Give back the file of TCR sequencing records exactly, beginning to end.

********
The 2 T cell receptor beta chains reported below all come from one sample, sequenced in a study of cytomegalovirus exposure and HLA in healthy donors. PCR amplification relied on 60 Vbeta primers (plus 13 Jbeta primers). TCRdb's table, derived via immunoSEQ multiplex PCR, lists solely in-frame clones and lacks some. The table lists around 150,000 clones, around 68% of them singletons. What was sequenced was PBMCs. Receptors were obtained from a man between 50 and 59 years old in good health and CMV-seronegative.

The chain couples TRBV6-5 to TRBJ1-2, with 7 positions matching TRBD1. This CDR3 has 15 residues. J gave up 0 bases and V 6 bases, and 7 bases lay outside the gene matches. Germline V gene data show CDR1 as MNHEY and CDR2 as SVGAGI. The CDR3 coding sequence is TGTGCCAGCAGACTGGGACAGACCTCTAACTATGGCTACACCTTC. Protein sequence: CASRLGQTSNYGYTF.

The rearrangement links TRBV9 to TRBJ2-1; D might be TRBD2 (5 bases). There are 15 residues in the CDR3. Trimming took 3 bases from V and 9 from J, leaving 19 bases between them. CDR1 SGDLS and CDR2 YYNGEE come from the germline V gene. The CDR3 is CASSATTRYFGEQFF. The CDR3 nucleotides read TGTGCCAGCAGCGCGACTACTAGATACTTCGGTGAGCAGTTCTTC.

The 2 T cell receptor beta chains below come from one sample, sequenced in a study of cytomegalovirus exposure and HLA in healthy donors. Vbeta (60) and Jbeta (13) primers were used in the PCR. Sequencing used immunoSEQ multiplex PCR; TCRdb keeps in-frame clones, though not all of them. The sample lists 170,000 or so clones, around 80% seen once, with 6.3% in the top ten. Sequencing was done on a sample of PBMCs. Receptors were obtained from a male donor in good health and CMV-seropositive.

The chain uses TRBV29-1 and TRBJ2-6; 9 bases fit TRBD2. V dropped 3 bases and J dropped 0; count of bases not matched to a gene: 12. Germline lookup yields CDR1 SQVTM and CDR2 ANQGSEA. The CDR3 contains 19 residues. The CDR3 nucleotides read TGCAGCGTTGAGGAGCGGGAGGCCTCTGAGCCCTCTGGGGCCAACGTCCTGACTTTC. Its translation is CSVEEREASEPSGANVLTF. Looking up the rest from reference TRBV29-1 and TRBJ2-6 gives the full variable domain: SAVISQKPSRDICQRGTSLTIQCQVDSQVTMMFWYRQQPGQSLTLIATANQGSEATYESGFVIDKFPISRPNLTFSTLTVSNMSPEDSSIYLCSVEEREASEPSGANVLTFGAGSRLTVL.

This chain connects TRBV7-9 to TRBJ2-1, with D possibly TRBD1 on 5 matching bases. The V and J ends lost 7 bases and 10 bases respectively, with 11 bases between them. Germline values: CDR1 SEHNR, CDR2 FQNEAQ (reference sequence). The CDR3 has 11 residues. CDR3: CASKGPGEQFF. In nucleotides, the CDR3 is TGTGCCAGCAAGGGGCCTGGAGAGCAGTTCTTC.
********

The 2 T cell receptor beta chains reported below all come from one sample, sequenced in a study of cytomegalovirus exposure and HLA in healthy donors. PCR amplification relied on 60 Vbeta primers (plus 13 Jbeta primers). TCRdb's table, derived via immunoSEQ multiplex PCR, lists solely in-frame clones and lacks some. The table lists around 150,000 clones, around 68% of them singletons. What was sequenced was PBMCs. Receptors were obtained from a man between 50 and 59 years old in good health and CMV-seronegative.

The chain couples TRBV6-5 to TRBJ1-2, with 7 positions matching TRBD1. This CDR3 has 15 residues. J gave up 0 bases and V 6 bases, and 7 bases lay outside the gene matches. Germline V gene data show CDR1 as MNHEY and CDR2 as SVGAGI. The CDR3 coding sequence is TGTGCCAGCAGACTGGGACAGACCTCTAACTATGGCTACACCTTC. Protein sequence: CASRLGQTSNYGYTF.

The rearrangement links TRBV9 to TRBJ2-1; D might be TRBD2 (5 bases). There are 15 residues in the CDR3. Trimming took 3 bases from V and 9 from J, leaving 19 bases between them. CDR1 SGDLS and CDR2 YYNGEE come from the germline V gene. The CDR3 is CASSATTRYFGEQFF. The CDR3 nucleotides read TGTGCCAGCAGCGCGACTACTAGATACTTCGGTGAGCAGTTCTTC.

The 2 T cell receptor beta chains below come from one sample, sequenced in a study of cytomegalovirus exposure and HLA in healthy donors. Vbeta (60) and Jbeta (13) primers were used in the PCR. Sequencing used immunoSEQ multiplex PCR; TCRdb keeps in-frame clones, though not all of them. The sample lists 170,000 or so clones, around 80% seen once, with 6.3% in the top ten. Sequencing was done on a sample of PBMCs. Receptors were obtained from a male donor in good health and CMV-seropositive.

The chain uses TRBV29-1 and TRBJ2-6; 9 bases fit TRBD2. V dropped 3 bases and J dropped 0; count of bases not matched to a gene: 12. Germline lookup yields CDR1 SQVTM and CDR2 ANQGSEA. The CDR3 contains 19 residues. The CDR3 nucleotides read TGCAGCGTTGAGGAGCGGGAGGCCTCTGAGCCCTCTGGGGCCAACGTCCTGACTTTC. Its translation is CSVEEREASEPSGANVLTF. Looking up the rest from reference TRBV29-1 and TRBJ2-6 gives the full variable domain: SAVISQKPSRDICQRGTSLTIQCQVDSQVTMMFWYRQQPGQSLTLIATANQGSEATYESGFVIDKFPISRPNLTFSTLTVSNMSPEDSSIYLCSVEEREASEPSGANVLTFGAGSRLTVL.

This chain connects TRBV7-9 to TRBJ2-1, with D possibly TRBD1 on 5 matching bases. The V and J ends lost 7 bases and 10 bases respectively, with 11 bases between them. Germline values: CDR1 SEHNR, CDR2 FQNEAQ (reference sequence). The CDR3 has 11 residues. CDR3: CASKGPGEQFF. In nucleotides, the CDR3 is TGTGCCAGCAAGGGGCCTGGAGAGCAGTTCTTC.